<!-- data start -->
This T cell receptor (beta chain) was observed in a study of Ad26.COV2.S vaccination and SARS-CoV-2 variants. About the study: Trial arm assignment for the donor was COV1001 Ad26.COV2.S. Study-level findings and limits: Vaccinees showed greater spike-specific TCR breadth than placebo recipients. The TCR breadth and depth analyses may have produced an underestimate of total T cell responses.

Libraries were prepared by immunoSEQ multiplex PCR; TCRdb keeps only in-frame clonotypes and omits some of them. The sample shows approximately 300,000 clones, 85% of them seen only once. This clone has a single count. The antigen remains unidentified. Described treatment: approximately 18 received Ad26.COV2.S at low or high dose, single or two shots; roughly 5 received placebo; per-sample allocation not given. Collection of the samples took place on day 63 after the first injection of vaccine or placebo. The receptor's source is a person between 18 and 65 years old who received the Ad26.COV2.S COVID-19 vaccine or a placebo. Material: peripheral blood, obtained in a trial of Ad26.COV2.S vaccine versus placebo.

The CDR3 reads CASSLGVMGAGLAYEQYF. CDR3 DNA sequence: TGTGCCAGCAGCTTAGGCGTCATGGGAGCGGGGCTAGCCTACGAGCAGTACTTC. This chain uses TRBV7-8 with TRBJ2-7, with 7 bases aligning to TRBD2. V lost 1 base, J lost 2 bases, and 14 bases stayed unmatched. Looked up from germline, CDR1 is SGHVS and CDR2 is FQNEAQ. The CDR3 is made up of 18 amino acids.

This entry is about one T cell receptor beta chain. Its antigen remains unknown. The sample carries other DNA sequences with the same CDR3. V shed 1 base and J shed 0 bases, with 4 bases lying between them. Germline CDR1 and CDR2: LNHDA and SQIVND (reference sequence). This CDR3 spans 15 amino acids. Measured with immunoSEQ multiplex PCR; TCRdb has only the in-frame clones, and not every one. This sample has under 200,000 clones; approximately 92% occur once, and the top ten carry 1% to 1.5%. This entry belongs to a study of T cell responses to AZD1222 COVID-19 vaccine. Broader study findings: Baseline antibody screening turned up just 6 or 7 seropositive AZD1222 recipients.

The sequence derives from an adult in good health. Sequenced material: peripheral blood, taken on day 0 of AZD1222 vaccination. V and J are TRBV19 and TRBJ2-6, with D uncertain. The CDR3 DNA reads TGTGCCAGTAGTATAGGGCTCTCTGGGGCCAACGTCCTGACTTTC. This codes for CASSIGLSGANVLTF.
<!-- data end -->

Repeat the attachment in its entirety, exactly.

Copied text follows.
This T cell receptor (beta chain) was observed in a study of Ad26.COV2.S vaccination and SARS-CoV-2 variants. About the study: Trial arm assignment for the donor was COV1001 Ad26.COV2.S. Study-level findings and limits: Vaccinees showed greater spike-specific TCR breadth than placebo recipients. The TCR breadth and depth analyses may have produced an underestimate of total T cell responses.

Libraries were prepared by immunoSEQ multiplex PCR; TCRdb keeps only in-frame clonotypes and omits some of them. The sample shows approximately 300,000 clones, 85% of them seen only once. This clone has a single count. The antigen remains unidentified. Described treatment: approximately 18 received Ad26.COV2.S at low or high dose, single or two shots; roughly 5 received placebo; per-sample allocation not given. Collection of the samples took place on day 63 after the first injection of vaccine or placebo. The receptor's source is a person between 18 and 65 years old who received the Ad26.COV2.S COVID-19 vaccine or a placebo. Material: peripheral blood, obtained in a trial of Ad26.COV2.S vaccine versus placebo.

The CDR3 reads CASSLGVMGAGLAYEQYF. CDR3 DNA sequence: TGTGCCAGCAGCTTAGGCGTCATGGGAGCGGGGCTAGCCTACGAGCAGTACTTC. This chain uses TRBV7-8 with TRBJ2-7, with 7 bases aligning to TRBD2. V lost 1 base, J lost 2 bases, and 14 bases stayed unmatched. Looked up from germline, CDR1 is SGHVS and CDR2 is FQNEAQ. The CDR3 is made up of 18 amino acids.

This entry is about one T cell receptor beta chain. Its antigen remains unknown. The sample carries other DNA sequences with the same CDR3. V shed 1 base and J shed 0 bases, with 4 bases lying between them. Germline CDR1 and CDR2: LNHDA and SQIVND (reference sequence). This CDR3 spans 15 amino acids. Measured with immunoSEQ multiplex PCR; TCRdb has only the in-frame clones, and not every one. This sample has under 200,000 clones; approximately 92% occur once, and the top ten carry 1% to 1.5%. This entry belongs to a study of T cell responses to AZD1222 COVID-19 vaccine. Broader study findings: Baseline antibody screening turned up just 6 or 7 seropositive AZD1222 recipients.

The sequence derives from an adult in good health. Sequenced material: peripheral blood, taken on day 0 of AZD1222 vaccination. V and J are TRBV19 and TRBJ2-6, with D uncertain. The CDR3 DNA reads TGTGCCAGTAGTATAGGGCTCTCTGGGGCCAACGTCCTGACTTTC. This codes for CASSIGLSGANVLTF.